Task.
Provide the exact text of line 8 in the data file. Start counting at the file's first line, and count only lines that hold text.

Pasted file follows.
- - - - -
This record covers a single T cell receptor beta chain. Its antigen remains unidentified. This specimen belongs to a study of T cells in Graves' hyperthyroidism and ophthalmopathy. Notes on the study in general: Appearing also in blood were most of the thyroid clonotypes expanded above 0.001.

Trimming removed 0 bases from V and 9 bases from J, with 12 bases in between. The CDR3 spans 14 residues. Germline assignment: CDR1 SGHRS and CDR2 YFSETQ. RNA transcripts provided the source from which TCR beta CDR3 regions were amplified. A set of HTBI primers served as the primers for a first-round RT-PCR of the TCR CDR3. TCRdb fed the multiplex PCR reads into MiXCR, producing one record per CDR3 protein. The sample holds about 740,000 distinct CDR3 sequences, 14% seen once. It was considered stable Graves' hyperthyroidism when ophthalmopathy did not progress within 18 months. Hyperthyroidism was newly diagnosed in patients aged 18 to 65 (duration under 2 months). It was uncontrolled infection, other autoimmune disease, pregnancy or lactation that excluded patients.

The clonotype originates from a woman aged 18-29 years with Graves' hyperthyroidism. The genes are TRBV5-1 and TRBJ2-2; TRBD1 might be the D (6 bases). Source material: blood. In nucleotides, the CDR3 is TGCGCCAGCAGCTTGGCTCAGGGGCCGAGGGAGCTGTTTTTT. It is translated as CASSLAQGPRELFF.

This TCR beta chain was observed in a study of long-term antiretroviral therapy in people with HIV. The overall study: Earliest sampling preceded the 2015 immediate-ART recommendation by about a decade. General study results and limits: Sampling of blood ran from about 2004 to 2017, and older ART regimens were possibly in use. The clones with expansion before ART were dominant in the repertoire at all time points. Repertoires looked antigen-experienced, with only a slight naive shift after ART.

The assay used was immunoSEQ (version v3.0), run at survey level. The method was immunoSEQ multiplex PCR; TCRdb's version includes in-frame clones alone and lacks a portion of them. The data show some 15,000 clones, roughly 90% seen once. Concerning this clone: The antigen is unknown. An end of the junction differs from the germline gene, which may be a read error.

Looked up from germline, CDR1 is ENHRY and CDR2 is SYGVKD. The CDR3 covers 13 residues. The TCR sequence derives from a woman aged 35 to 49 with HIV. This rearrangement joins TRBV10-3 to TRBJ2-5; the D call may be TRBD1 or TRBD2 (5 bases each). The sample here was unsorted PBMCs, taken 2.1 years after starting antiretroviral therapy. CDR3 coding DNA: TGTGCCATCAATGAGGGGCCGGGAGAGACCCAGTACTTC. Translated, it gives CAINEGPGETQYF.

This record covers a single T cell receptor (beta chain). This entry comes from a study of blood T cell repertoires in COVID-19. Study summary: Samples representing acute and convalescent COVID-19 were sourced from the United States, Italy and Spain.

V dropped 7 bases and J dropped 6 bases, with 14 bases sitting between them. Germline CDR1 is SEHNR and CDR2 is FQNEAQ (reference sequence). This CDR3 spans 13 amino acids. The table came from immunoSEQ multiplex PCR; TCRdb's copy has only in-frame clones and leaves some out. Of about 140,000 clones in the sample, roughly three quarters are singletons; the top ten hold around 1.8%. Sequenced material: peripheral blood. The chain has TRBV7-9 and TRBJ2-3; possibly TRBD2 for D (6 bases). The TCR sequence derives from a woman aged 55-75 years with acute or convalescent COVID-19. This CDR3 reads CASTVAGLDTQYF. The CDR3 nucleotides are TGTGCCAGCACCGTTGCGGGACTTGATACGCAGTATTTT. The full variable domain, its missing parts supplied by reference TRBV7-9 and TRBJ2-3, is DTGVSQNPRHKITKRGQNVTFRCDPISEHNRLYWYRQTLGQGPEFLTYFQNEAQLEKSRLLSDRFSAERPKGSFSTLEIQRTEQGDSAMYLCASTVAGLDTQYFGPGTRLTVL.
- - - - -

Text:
V dropped 7 bases and J dropped 6 bases, with 14 bases sitting between them. Germline CDR1 is SEHNR and CDR2 is FQNEAQ (reference sequence). This CDR3 spans 13 amino acids. The table came from immunoSEQ multiplex PCR; TCRdb's copy has only in-frame clones and leaves some out. Of about 140,000 clones in the sample, roughly three quarters are singletons; the top ten hold around 1.8%. Sequenced material: peripheral blood. The chain has TRBV7-9 and TRBJ2-3; possibly TRBD2 for D (6 bases). The TCR sequence derives from a woman aged 55-75 years with acute or convalescent COVID-19. This CDR3 reads CASTVAGLDTQYF. The CDR3 nucleotides are TGTGCCAGCACCGTTGCGGGACTTGATACGCAGTATTTT. The full variable domain, its missing parts supplied by reference TRBV7-9 and TRBJ2-3, is DTGVSQNPRHKITKRGQNVTFRCDPISEHNRLYWYRQTLGQGPEFLTYFQNEAQLEKSRLLSDRFSAERPKGSFSTLEIQRTEQGDSAMYLCASTVAGLDTQYFGPGTRLTVL.